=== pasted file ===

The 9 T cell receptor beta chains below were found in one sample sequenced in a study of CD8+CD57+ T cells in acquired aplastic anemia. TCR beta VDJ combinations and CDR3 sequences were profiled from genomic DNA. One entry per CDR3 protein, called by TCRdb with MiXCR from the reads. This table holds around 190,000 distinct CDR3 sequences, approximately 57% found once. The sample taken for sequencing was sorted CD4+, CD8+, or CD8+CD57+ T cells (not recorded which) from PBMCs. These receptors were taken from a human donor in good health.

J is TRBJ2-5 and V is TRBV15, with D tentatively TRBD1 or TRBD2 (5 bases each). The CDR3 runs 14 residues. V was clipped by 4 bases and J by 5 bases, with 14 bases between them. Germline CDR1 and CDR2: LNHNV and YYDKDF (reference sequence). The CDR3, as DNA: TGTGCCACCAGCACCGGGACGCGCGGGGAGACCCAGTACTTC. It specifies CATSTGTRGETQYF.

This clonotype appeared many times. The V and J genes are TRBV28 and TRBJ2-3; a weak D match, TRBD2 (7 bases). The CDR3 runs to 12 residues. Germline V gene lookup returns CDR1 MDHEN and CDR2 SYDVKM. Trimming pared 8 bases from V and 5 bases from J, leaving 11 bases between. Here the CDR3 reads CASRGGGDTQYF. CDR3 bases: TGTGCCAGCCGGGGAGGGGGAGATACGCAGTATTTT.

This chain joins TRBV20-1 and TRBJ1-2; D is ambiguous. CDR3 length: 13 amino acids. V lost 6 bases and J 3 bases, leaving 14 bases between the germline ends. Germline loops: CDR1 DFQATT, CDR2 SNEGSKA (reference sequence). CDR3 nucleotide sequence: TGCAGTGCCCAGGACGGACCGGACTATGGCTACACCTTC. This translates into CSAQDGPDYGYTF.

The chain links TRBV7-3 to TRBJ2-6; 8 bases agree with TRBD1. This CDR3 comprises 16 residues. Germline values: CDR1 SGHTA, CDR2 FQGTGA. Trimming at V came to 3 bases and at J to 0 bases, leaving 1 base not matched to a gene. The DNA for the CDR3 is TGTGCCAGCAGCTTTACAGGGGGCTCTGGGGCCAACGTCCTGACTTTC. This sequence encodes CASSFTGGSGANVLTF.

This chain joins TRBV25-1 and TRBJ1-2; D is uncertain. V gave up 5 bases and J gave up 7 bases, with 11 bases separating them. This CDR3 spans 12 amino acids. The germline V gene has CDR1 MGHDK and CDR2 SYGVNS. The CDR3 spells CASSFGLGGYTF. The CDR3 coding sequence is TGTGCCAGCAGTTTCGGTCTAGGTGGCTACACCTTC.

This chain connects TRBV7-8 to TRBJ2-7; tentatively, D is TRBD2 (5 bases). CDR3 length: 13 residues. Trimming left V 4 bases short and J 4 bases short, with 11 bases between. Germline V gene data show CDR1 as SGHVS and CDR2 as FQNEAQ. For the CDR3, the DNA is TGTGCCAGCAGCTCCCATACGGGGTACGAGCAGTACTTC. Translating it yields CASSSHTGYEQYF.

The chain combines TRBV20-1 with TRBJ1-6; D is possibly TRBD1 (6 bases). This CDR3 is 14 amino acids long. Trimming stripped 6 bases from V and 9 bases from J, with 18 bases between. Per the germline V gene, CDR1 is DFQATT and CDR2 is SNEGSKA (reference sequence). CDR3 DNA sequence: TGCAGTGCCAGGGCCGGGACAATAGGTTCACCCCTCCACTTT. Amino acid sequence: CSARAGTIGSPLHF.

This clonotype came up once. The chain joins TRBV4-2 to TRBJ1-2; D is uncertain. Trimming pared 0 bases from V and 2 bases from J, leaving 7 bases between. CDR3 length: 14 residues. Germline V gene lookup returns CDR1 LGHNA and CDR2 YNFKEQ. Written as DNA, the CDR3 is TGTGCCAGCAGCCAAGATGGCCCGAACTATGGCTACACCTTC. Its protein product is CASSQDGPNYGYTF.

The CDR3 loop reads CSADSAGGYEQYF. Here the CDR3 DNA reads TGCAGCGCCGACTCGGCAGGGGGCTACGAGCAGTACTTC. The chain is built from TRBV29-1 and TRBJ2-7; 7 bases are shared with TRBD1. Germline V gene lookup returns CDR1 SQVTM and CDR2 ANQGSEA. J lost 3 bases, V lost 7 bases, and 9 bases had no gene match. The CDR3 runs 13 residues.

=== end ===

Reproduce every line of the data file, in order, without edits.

The 9 T cell receptor beta chains below were found in one sample sequenced in a study of CD8+CD57+ T cells in acquired aplastic anemia. TCR beta VDJ combinations and CDR3 sequences were profiled from genomic DNA. One entry per CDR3 protein, called by TCRdb with MiXCR from the reads. This table holds around 190,000 distinct CDR3 sequences, approximately 57% found once. The sample taken for sequencing was sorted CD4+, CD8+, or CD8+CD57+ T cells (not recorded which) from PBMCs. These receptors were taken from a human donor in good health.

J is TRBJ2-5 and V is TRBV15, with D tentatively TRBD1 or TRBD2 (5 bases each). The CDR3 runs 14 residues. V was clipped by 4 bases and J by 5 bases, with 14 bases between them. Germline CDR1 and CDR2: LNHNV and YYDKDF (reference sequence). The CDR3, as DNA: TGTGCCACCAGCACCGGGACGCGCGGGGAGACCCAGTACTTC. It specifies CATSTGTRGETQYF.

This clonotype appeared many times. The V and J genes are TRBV28 and TRBJ2-3; a weak D match, TRBD2 (7 bases). The CDR3 runs to 12 residues. Germline V gene lookup returns CDR1 MDHEN and CDR2 SYDVKM. Trimming pared 8 bases from V and 5 bases from J, leaving 11 bases between. Here the CDR3 reads CASRGGGDTQYF. CDR3 bases: TGTGCCAGCCGGGGAGGGGGAGATACGCAGTATTTT.

This chain joins TRBV20-1 and TRBJ1-2; D is ambiguous. CDR3 length: 13 amino acids. V lost 6 bases and J 3 bases, leaving 14 bases between the germline ends. Germline loops: CDR1 DFQATT, CDR2 SNEGSKA (reference sequence). CDR3 nucleotide sequence: TGCAGTGCCCAGGACGGACCGGACTATGGCTACACCTTC. This translates into CSAQDGPDYGYTF.

The chain links TRBV7-3 to TRBJ2-6; 8 bases agree with TRBD1. This CDR3 comprises 16 residues. Germline values: CDR1 SGHTA, CDR2 FQGTGA. Trimming at V came to 3 bases and at J to 0 bases, leaving 1 base not matched to a gene. The DNA for the CDR3 is TGTGCCAGCAGCTTTACAGGGGGCTCTGGGGCCAACGTCCTGACTTTC. This sequence encodes CASSFTGGSGANVLTF.

This chain joins TRBV25-1 and TRBJ1-2; D is uncertain. V gave up 5 bases and J gave up 7 bases, with 11 bases separating them. This CDR3 spans 12 amino acids. The germline V gene has CDR1 MGHDK and CDR2 SYGVNS. The CDR3 spells CASSFGLGGYTF. The CDR3 coding sequence is TGTGCCAGCAGTTTCGGTCTAGGTGGCTACACCTTC.

This chain connects TRBV7-8 to TRBJ2-7; tentatively, D is TRBD2 (5 bases). CDR3 length: 13 residues. Trimming left V 4 bases short and J 4 bases short, with 11 bases between. Germline V gene data show CDR1 as SGHVS and CDR2 as FQNEAQ. For the CDR3, the DNA is TGTGCCAGCAGCTCCCATACGGGGTACGAGCAGTACTTC. Translating it yields CASSSHTGYEQYF.

The chain combines TRBV20-1 with TRBJ1-6; D is possibly TRBD1 (6 bases). This CDR3 is 14 amino acids long. Trimming stripped 6 bases from V and 9 bases from J, with 18 bases between. Per the germline V gene, CDR1 is DFQATT and CDR2 is SNEGSKA (reference sequence). CDR3 DNA sequence: TGCAGTGCCAGGGCCGGGACAATAGGTTCACCCCTCCACTTT. Amino acid sequence: CSARAGTIGSPLHF.

This clonotype came up once. The chain joins TRBV4-2 to TRBJ1-2; D is uncertain. Trimming pared 0 bases from V and 2 bases from J, leaving 7 bases between. CDR3 length: 14 residues. Germline V gene lookup returns CDR1 LGHNA and CDR2 YNFKEQ. Written as DNA, the CDR3 is TGTGCCAGCAGCCAAGATGGCCCGAACTATGGCTACACCTTC. Its protein product is CASSQDGPNYGYTF.

The CDR3 loop reads CSADSAGGYEQYF. Here the CDR3 DNA reads TGCAGCGCCGACTCGGCAGGGGGCTACGAGCAGTACTTC. The chain is built from TRBV29-1 and TRBJ2-7; 7 bases are shared with TRBD1. Germline V gene lookup returns CDR1 SQVTM and CDR2 ANQGSEA. J lost 3 bases, V lost 7 bases, and 9 bases had no gene match. The CDR3 runs 13 residues.